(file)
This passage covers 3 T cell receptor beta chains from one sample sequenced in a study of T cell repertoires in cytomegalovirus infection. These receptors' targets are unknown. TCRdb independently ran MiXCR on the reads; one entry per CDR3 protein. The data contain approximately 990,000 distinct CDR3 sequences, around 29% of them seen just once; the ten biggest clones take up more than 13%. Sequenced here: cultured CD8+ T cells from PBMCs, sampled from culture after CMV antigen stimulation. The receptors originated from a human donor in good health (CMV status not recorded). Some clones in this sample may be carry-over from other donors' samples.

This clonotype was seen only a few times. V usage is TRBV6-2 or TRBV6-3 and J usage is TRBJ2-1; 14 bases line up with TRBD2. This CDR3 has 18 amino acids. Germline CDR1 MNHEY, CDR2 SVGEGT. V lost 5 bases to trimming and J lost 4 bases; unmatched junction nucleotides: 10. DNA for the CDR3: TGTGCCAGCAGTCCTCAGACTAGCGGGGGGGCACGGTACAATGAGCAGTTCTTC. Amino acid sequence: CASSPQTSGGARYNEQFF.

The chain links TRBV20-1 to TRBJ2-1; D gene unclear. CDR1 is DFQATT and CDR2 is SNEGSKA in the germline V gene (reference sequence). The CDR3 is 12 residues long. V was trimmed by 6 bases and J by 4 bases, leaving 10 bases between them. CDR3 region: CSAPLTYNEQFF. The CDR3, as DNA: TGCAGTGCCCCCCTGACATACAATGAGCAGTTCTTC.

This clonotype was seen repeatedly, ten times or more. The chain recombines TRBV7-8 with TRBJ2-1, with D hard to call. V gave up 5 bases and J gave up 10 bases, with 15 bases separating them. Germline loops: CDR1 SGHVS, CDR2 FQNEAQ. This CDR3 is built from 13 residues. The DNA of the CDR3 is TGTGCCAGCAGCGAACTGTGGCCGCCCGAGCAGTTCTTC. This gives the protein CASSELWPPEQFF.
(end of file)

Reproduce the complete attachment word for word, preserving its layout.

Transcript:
This passage covers 3 T cell receptor beta chains from one sample sequenced in a study of T cell repertoires in cytomegalovirus infection. These receptors' targets are unknown. TCRdb independently ran MiXCR on the reads; one entry per CDR3 protein. The data contain approximately 990,000 distinct CDR3 sequences, around 29% of them seen just once; the ten biggest clones take up more than 13%. Sequenced here: cultured CD8+ T cells from PBMCs, sampled from culture after CMV antigen stimulation. The receptors originated from a human donor in good health (CMV status not recorded). Some clones in this sample may be carry-over from other donors' samples.

This clonotype was seen only a few times. V usage is TRBV6-2 or TRBV6-3 and J usage is TRBJ2-1; 14 bases line up with TRBD2. This CDR3 has 18 amino acids. Germline CDR1 MNHEY, CDR2 SVGEGT. V lost 5 bases to trimming and J lost 4 bases; unmatched junction nucleotides: 10. DNA for the CDR3: TGTGCCAGCAGTCCTCAGACTAGCGGGGGGGCACGGTACAATGAGCAGTTCTTC. Amino acid sequence: CASSPQTSGGARYNEQFF.

The chain links TRBV20-1 to TRBJ2-1; D gene unclear. CDR1 is DFQATT and CDR2 is SNEGSKA in the germline V gene (reference sequence). The CDR3 is 12 residues long. V was trimmed by 6 bases and J by 4 bases, leaving 10 bases between them. CDR3 region: CSAPLTYNEQFF. The CDR3, as DNA: TGCAGTGCCCCCCTGACATACAATGAGCAGTTCTTC.

This clonotype was seen repeatedly, ten times or more. The chain recombines TRBV7-8 with TRBJ2-1, with D hard to call. V gave up 5 bases and J gave up 10 bases, with 15 bases separating them. Germline loops: CDR1 SGHVS, CDR2 FQNEAQ. This CDR3 is built from 13 residues. The DNA of the CDR3 is TGTGCCAGCAGCGAACTGTGGCCGCCCGAGCAGTTCTTC. This gives the protein CASSELWPPEQFF.